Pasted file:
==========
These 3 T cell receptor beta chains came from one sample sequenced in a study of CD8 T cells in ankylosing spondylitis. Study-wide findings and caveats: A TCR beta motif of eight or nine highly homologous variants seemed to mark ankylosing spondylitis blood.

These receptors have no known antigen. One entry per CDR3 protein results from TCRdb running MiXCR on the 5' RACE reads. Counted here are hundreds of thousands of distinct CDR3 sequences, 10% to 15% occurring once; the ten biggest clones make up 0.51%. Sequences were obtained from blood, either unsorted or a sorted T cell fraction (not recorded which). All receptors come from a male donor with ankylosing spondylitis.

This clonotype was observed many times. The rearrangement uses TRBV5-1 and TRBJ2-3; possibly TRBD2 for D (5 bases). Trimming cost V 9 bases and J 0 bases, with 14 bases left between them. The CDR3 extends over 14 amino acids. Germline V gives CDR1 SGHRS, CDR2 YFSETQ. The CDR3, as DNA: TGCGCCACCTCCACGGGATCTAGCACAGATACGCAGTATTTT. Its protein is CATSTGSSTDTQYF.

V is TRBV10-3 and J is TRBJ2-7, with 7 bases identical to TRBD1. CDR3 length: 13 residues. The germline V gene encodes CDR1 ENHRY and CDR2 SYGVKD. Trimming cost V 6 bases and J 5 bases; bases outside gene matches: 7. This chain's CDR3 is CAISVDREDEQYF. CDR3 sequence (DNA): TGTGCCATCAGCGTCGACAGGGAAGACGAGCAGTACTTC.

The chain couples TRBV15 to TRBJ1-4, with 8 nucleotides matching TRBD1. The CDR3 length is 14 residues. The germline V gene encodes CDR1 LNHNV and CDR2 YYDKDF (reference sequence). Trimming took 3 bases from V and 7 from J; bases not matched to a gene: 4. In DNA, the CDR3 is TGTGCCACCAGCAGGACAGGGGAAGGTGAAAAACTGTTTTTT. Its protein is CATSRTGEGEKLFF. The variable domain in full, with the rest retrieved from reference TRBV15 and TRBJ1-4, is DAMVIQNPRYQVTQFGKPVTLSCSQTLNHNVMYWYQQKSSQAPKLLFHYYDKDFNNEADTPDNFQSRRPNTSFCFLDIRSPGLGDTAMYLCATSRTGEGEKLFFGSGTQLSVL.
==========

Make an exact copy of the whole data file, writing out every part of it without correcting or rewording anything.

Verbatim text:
These 3 T cell receptor beta chains came from one sample sequenced in a study of CD8 T cells in ankylosing spondylitis. Study-wide findings and caveats: A TCR beta motif of eight or nine highly homologous variants seemed to mark ankylosing spondylitis blood.

These receptors have no known antigen. One entry per CDR3 protein results from TCRdb running MiXCR on the 5' RACE reads. Counted here are hundreds of thousands of distinct CDR3 sequences, 10% to 15% occurring once; the ten biggest clones make up 0.51%. Sequences were obtained from blood, either unsorted or a sorted T cell fraction (not recorded which). All receptors come from a male donor with ankylosing spondylitis.

This clonotype was observed many times. The rearrangement uses TRBV5-1 and TRBJ2-3; possibly TRBD2 for D (5 bases). Trimming cost V 9 bases and J 0 bases, with 14 bases left between them. The CDR3 extends over 14 amino acids. Germline V gives CDR1 SGHRS, CDR2 YFSETQ. The CDR3, as DNA: TGCGCCACCTCCACGGGATCTAGCACAGATACGCAGTATTTT. Its protein is CATSTGSSTDTQYF.

V is TRBV10-3 and J is TRBJ2-7, with 7 bases identical to TRBD1. CDR3 length: 13 residues. The germline V gene encodes CDR1 ENHRY and CDR2 SYGVKD. Trimming cost V 6 bases and J 5 bases; bases outside gene matches: 7. This chain's CDR3 is CAISVDREDEQYF. CDR3 sequence (DNA): TGTGCCATCAGCGTCGACAGGGAAGACGAGCAGTACTTC.

The chain couples TRBV15 to TRBJ1-4, with 8 nucleotides matching TRBD1. The CDR3 length is 14 residues. The germline V gene encodes CDR1 LNHNV and CDR2 YYDKDF (reference sequence). Trimming took 3 bases from V and 7 from J; bases not matched to a gene: 4. In DNA, the CDR3 is TGTGCCACCAGCAGGACAGGGGAAGGTGAAAAACTGTTTTTT. Its protein is CATSRTGEGEKLFF. The variable domain in full, with the rest retrieved from reference TRBV15 and TRBJ1-4, is DAMVIQNPRYQVTQFGKPVTLSCSQTLNHNVMYWYQQKSSQAPKLLFHYYDKDFNNEADTPDNFQSRRPNTSFCFLDIRSPGLGDTAMYLCATSRTGEGEKLFFGSGTQLSVL.